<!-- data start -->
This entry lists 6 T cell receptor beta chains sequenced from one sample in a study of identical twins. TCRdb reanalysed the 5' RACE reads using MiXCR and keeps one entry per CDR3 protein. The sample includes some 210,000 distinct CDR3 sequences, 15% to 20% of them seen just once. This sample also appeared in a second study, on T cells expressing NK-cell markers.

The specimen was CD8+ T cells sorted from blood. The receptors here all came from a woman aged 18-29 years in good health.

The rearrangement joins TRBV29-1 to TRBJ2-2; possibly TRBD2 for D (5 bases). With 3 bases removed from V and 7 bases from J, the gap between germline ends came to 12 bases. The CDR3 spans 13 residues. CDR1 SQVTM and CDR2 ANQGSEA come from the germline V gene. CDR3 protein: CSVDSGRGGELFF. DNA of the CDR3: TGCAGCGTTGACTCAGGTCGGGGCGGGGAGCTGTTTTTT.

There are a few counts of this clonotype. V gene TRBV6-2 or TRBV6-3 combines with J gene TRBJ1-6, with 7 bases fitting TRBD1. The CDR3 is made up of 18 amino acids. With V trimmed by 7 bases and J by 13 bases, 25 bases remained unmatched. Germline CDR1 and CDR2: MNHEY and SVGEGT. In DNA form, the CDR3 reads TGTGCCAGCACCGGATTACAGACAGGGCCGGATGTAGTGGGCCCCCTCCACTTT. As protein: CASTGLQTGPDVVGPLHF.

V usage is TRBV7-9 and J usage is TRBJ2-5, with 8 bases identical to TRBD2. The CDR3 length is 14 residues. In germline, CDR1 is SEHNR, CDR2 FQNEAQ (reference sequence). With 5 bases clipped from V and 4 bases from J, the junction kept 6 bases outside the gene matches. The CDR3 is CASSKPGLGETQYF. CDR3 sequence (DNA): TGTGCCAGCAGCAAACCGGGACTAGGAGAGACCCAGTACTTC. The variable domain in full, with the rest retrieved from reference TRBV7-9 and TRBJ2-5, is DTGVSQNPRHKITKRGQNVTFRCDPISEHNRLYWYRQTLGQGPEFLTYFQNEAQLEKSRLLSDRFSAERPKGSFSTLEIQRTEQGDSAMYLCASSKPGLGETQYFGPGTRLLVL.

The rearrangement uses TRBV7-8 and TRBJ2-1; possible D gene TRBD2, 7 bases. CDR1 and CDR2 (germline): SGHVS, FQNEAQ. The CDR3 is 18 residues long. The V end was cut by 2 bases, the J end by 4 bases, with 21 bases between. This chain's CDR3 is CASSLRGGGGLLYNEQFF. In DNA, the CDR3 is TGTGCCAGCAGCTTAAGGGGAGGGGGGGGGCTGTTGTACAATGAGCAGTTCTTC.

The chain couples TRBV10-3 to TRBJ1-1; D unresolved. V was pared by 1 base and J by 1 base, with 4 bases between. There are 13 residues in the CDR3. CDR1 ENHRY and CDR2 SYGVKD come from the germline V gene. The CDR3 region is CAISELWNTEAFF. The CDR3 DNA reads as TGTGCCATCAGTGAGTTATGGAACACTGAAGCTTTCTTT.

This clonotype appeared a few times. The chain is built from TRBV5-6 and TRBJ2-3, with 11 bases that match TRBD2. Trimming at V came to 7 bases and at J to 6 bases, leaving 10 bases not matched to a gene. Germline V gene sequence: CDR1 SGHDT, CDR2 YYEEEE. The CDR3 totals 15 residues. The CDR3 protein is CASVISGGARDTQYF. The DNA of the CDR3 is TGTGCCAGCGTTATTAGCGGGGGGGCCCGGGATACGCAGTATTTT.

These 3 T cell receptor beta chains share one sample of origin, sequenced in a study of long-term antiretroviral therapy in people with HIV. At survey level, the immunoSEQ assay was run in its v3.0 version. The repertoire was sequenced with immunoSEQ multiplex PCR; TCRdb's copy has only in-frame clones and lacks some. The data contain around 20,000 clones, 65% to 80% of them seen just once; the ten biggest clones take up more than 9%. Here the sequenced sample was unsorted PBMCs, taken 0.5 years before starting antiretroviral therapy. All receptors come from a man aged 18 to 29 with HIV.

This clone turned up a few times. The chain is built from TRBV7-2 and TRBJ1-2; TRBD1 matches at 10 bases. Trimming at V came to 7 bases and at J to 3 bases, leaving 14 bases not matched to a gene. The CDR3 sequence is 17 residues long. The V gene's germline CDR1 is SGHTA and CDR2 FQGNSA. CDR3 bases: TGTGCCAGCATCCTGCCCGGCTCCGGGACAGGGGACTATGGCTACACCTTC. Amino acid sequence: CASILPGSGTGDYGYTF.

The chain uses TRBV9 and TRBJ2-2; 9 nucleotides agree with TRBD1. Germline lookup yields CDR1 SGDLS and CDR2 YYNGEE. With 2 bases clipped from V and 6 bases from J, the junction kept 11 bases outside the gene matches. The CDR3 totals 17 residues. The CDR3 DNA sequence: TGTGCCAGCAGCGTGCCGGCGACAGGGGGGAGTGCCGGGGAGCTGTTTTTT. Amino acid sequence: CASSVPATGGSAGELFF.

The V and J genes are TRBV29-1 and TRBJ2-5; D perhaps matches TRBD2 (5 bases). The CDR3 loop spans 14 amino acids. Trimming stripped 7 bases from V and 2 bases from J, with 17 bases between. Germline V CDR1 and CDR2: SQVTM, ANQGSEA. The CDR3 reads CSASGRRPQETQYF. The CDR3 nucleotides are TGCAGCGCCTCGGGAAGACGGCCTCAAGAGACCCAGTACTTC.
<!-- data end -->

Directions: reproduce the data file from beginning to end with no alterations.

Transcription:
This entry lists 6 T cell receptor beta chains sequenced from one sample in a study of identical twins. TCRdb reanalysed the 5' RACE reads using MiXCR and keeps one entry per CDR3 protein. The sample includes some 210,000 distinct CDR3 sequences, 15% to 20% of them seen just once. This sample also appeared in a second study, on T cells expressing NK-cell markers.

The specimen was CD8+ T cells sorted from blood. The receptors here all came from a woman aged 18-29 years in good health.

The rearrangement joins TRBV29-1 to TRBJ2-2; possibly TRBD2 for D (5 bases). With 3 bases removed from V and 7 bases from J, the gap between germline ends came to 12 bases. The CDR3 spans 13 residues. CDR1 SQVTM and CDR2 ANQGSEA come from the germline V gene. CDR3 protein: CSVDSGRGGELFF. DNA of the CDR3: TGCAGCGTTGACTCAGGTCGGGGCGGGGAGCTGTTTTTT.

There are a few counts of this clonotype. V gene TRBV6-2 or TRBV6-3 combines with J gene TRBJ1-6, with 7 bases fitting TRBD1. The CDR3 is made up of 18 amino acids. With V trimmed by 7 bases and J by 13 bases, 25 bases remained unmatched. Germline CDR1 and CDR2: MNHEY and SVGEGT. In DNA form, the CDR3 reads TGTGCCAGCACCGGATTACAGACAGGGCCGGATGTAGTGGGCCCCCTCCACTTT. As protein: CASTGLQTGPDVVGPLHF.

V usage is TRBV7-9 and J usage is TRBJ2-5, with 8 bases identical to TRBD2. The CDR3 length is 14 residues. In germline, CDR1 is SEHNR, CDR2 FQNEAQ (reference sequence). With 5 bases clipped from V and 4 bases from J, the junction kept 6 bases outside the gene matches. The CDR3 is CASSKPGLGETQYF. CDR3 sequence (DNA): TGTGCCAGCAGCAAACCGGGACTAGGAGAGACCCAGTACTTC. The variable domain in full, with the rest retrieved from reference TRBV7-9 and TRBJ2-5, is DTGVSQNPRHKITKRGQNVTFRCDPISEHNRLYWYRQTLGQGPEFLTYFQNEAQLEKSRLLSDRFSAERPKGSFSTLEIQRTEQGDSAMYLCASSKPGLGETQYFGPGTRLLVL.

The rearrangement uses TRBV7-8 and TRBJ2-1; possible D gene TRBD2, 7 bases. CDR1 and CDR2 (germline): SGHVS, FQNEAQ. The CDR3 is 18 residues long. The V end was cut by 2 bases, the J end by 4 bases, with 21 bases between. This chain's CDR3 is CASSLRGGGGLLYNEQFF. In DNA, the CDR3 is TGTGCCAGCAGCTTAAGGGGAGGGGGGGGGCTGTTGTACAATGAGCAGTTCTTC.

The chain couples TRBV10-3 to TRBJ1-1; D unresolved. V was pared by 1 base and J by 1 base, with 4 bases between. There are 13 residues in the CDR3. CDR1 ENHRY and CDR2 SYGVKD come from the germline V gene. The CDR3 region is CAISELWNTEAFF. The CDR3 DNA reads as TGTGCCATCAGTGAGTTATGGAACACTGAAGCTTTCTTT.

This clonotype appeared a few times. The chain is built from TRBV5-6 and TRBJ2-3, with 11 bases that match TRBD2. Trimming at V came to 7 bases and at J to 6 bases, leaving 10 bases not matched to a gene. Germline V gene sequence: CDR1 SGHDT, CDR2 YYEEEE. The CDR3 totals 15 residues. The CDR3 protein is CASVISGGARDTQYF. The DNA of the CDR3 is TGTGCCAGCGTTATTAGCGGGGGGGCCCGGGATACGCAGTATTTT.

These 3 T cell receptor beta chains share one sample of origin, sequenced in a study of long-term antiretroviral therapy in people with HIV. At survey level, the immunoSEQ assay was run in its v3.0 version. The repertoire was sequenced with immunoSEQ multiplex PCR; TCRdb's copy has only in-frame clones and lacks some. The data contain around 20,000 clones, 65% to 80% of them seen just once; the ten biggest clones take up more than 9%. Here the sequenced sample was unsorted PBMCs, taken 0.5 years before starting antiretroviral therapy. All receptors come from a man aged 18 to 29 with HIV.

This clone turned up a few times. The chain is built from TRBV7-2 and TRBJ1-2; TRBD1 matches at 10 bases. Trimming at V came to 7 bases and at J to 3 bases, leaving 14 bases not matched to a gene. The CDR3 sequence is 17 residues long. The V gene's germline CDR1 is SGHTA and CDR2 FQGNSA. CDR3 bases: TGTGCCAGCATCCTGCCCGGCTCCGGGACAGGGGACTATGGCTACACCTTC. Amino acid sequence: CASILPGSGTGDYGYTF.

The chain uses TRBV9 and TRBJ2-2; 9 nucleotides agree with TRBD1. Germline lookup yields CDR1 SGDLS and CDR2 YYNGEE. With 2 bases clipped from V and 6 bases from J, the junction kept 11 bases outside the gene matches. The CDR3 totals 17 residues. The CDR3 DNA sequence: TGTGCCAGCAGCGTGCCGGCGACAGGGGGGAGTGCCGGGGAGCTGTTTTTT. Amino acid sequence: CASSVPATGGSAGELFF.

The V and J genes are TRBV29-1 and TRBJ2-5; D perhaps matches TRBD2 (5 bases). The CDR3 loop spans 14 amino acids. Trimming stripped 7 bases from V and 2 bases from J, with 17 bases between. Germline V CDR1 and CDR2: SQVTM, ANQGSEA. The CDR3 reads CSASGRRPQETQYF. The CDR3 nucleotides are TGCAGCGCCTCGGGAAGACGGCCTCAAGAGACCCAGTACTTC.